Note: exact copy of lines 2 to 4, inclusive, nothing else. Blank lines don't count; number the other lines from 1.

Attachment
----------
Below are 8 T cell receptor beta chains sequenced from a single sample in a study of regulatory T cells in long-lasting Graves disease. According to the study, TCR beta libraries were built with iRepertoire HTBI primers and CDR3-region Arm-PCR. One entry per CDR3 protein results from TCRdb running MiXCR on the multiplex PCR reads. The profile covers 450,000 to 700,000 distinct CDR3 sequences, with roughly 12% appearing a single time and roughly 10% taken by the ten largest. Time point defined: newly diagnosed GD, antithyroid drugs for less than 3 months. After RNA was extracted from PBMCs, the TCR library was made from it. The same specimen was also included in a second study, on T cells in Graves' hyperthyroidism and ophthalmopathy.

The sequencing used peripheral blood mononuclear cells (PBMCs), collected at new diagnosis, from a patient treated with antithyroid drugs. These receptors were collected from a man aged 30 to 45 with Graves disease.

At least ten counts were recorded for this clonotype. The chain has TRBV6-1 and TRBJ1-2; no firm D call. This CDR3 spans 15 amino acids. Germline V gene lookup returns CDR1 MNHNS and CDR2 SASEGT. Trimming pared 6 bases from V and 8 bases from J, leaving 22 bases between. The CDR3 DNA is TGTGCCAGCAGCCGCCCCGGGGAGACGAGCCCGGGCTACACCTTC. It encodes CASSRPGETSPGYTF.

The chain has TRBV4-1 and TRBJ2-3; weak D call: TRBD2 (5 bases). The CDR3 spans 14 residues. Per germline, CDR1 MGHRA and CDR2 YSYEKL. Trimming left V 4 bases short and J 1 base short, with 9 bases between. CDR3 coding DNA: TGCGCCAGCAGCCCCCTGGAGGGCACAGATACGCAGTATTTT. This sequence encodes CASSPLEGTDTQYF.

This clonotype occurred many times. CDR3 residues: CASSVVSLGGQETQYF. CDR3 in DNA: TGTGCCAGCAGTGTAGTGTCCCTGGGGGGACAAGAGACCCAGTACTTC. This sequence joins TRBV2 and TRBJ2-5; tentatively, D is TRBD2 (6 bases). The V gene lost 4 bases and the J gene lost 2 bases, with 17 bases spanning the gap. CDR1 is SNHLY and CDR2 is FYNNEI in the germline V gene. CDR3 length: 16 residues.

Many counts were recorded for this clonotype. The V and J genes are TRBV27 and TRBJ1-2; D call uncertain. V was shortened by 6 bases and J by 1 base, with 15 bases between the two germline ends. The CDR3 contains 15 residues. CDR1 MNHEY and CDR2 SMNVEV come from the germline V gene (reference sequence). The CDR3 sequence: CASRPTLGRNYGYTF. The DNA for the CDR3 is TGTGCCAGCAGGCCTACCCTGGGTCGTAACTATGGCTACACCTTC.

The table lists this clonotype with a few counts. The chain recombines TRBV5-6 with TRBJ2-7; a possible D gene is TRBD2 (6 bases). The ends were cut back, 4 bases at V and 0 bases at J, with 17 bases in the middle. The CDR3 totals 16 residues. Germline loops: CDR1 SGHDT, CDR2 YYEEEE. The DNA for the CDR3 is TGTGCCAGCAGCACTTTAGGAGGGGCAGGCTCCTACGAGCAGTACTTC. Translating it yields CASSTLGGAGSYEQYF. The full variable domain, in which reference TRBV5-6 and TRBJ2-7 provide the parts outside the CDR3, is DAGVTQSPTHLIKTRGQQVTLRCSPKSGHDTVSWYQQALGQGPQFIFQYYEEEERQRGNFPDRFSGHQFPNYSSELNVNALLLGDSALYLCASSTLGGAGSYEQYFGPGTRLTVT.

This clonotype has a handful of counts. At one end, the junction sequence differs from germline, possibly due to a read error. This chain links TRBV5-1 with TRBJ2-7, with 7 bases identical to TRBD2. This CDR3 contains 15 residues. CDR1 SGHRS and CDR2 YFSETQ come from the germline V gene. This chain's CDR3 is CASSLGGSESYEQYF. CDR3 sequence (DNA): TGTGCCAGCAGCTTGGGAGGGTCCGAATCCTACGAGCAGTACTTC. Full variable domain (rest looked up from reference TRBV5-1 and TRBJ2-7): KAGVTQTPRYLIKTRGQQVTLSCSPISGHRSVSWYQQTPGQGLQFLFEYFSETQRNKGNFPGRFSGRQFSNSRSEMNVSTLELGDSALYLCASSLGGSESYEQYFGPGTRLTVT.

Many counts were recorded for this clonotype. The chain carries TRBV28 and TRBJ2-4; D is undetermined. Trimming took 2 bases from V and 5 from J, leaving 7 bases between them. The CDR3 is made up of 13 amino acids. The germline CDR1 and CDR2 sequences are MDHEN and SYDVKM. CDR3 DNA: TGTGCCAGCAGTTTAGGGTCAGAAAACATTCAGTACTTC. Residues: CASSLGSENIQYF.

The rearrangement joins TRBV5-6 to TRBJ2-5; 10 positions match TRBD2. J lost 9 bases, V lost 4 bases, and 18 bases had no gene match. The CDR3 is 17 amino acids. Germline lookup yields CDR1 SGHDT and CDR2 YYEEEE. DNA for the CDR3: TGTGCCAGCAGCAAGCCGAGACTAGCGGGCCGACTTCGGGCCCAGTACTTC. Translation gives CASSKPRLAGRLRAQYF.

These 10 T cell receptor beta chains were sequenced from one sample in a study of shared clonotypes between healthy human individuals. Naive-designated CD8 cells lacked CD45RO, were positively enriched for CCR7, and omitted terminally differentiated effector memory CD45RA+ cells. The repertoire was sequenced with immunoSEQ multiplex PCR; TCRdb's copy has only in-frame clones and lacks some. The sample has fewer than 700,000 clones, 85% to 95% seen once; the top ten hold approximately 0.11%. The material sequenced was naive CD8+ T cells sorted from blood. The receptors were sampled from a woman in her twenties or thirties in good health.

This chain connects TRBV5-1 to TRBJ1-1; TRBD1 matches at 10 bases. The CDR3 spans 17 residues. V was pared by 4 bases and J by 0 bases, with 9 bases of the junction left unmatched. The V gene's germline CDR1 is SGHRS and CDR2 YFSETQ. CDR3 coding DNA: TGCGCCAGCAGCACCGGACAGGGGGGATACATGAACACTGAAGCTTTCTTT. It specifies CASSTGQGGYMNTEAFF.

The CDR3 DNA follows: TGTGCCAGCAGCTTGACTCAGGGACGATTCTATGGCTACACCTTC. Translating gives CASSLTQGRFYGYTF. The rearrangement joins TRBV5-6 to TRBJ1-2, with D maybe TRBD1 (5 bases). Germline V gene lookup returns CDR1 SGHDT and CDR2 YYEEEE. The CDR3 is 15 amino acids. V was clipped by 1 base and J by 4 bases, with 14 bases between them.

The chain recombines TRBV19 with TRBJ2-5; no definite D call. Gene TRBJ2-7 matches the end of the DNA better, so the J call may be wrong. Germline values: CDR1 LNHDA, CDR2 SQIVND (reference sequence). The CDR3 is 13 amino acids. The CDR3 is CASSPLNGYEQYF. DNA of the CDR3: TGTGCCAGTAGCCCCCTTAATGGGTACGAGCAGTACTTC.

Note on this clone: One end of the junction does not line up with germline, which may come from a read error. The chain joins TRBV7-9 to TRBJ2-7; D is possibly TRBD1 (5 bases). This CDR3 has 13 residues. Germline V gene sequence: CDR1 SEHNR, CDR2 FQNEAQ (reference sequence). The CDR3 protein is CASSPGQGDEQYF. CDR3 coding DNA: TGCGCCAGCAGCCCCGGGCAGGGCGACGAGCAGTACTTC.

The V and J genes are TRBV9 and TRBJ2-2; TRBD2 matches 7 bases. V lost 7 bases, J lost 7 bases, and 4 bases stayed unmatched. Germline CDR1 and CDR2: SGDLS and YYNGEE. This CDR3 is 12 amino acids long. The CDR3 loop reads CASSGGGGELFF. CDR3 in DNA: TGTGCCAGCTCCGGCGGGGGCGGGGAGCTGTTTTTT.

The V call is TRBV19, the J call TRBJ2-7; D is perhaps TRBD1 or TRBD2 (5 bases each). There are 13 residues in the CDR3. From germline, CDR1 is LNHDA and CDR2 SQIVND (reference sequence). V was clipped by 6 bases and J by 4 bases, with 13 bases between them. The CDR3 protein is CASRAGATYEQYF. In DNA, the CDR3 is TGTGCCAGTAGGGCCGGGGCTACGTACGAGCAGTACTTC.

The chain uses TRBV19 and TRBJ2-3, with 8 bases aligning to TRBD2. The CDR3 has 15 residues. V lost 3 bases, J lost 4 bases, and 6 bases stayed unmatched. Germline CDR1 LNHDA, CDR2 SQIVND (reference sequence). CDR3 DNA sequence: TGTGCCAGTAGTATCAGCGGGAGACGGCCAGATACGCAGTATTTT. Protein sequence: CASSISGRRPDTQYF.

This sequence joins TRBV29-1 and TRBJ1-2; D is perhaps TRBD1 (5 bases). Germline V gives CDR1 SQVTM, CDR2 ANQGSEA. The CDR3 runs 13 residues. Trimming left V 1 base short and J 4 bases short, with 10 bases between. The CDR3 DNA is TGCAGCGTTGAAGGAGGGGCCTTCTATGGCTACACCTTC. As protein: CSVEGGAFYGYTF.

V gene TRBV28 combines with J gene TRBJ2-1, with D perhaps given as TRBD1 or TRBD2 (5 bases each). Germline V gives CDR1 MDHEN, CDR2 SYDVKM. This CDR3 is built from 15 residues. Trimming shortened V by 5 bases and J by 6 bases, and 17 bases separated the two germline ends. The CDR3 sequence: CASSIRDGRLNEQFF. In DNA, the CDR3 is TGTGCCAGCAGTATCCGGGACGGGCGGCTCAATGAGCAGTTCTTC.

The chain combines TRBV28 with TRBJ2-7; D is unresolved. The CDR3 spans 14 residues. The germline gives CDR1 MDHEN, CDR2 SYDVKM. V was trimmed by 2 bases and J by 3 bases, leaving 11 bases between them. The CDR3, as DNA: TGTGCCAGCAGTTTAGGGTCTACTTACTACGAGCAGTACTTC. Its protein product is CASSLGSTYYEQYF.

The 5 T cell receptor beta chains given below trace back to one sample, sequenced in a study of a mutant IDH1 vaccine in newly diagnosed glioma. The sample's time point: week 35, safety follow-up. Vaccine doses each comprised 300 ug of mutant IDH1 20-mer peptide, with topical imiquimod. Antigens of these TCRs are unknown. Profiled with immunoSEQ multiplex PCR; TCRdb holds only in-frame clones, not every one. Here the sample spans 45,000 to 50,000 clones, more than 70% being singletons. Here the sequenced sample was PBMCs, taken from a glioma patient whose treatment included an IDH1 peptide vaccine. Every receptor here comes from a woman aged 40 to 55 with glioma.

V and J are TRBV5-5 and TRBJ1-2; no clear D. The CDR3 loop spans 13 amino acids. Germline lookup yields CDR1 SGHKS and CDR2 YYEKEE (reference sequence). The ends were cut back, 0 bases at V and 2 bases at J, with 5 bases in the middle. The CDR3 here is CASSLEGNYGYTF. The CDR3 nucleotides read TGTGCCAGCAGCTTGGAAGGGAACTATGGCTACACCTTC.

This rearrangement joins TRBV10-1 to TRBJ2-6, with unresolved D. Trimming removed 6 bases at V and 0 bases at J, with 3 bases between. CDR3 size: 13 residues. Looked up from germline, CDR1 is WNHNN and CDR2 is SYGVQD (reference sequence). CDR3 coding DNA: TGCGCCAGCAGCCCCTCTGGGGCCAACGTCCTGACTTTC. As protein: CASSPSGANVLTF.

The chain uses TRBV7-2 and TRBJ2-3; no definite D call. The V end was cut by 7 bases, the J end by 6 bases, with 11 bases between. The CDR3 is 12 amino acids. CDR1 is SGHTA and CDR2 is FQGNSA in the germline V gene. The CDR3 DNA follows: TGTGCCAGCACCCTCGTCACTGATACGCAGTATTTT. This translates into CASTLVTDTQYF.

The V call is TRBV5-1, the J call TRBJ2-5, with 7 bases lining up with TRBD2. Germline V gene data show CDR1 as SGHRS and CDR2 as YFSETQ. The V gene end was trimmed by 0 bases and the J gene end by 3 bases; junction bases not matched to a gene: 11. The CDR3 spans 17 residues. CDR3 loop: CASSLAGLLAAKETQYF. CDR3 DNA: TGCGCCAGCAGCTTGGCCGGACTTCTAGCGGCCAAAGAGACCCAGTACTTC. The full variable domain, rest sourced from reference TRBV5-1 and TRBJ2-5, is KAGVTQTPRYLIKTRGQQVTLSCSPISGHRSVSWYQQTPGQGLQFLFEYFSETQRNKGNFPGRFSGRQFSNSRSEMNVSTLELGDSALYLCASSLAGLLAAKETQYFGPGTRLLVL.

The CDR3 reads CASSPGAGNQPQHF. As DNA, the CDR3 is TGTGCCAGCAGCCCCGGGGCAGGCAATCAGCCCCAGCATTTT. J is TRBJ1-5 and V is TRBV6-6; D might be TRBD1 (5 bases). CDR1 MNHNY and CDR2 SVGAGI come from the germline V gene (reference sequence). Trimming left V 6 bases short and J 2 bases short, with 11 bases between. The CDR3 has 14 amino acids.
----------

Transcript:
The sequencing used peripheral blood mononuclear cells (PBMCs), collected at new diagnosis, from a patient treated with antithyroid drugs. These receptors were collected from a man aged 30 to 45 with Graves disease.

At least ten counts were recorded for this clonotype. The chain has TRBV6-1 and TRBJ1-2; no firm D call. This CDR3 spans 15 amino acids. Germline V gene lookup returns CDR1 MNHNS and CDR2 SASEGT. Trimming pared 6 bases from V and 8 bases from J, leaving 22 bases between. The CDR3 DNA is TGTGCCAGCAGCCGCCCCGGGGAGACGAGCCCGGGCTACACCTTC. It encodes CASSRPGETSPGYTF.

The chain has TRBV4-1 and TRBJ2-3; weak D call: TRBD2 (5 bases). The CDR3 spans 14 residues. Per germline, CDR1 MGHRA and CDR2 YSYEKL. Trimming left V 4 bases short and J 1 base short, with 9 bases between. CDR3 coding DNA: TGCGCCAGCAGCCCCCTGGAGGGCACAGATACGCAGTATTTT. This sequence encodes CASSPLEGTDTQYF.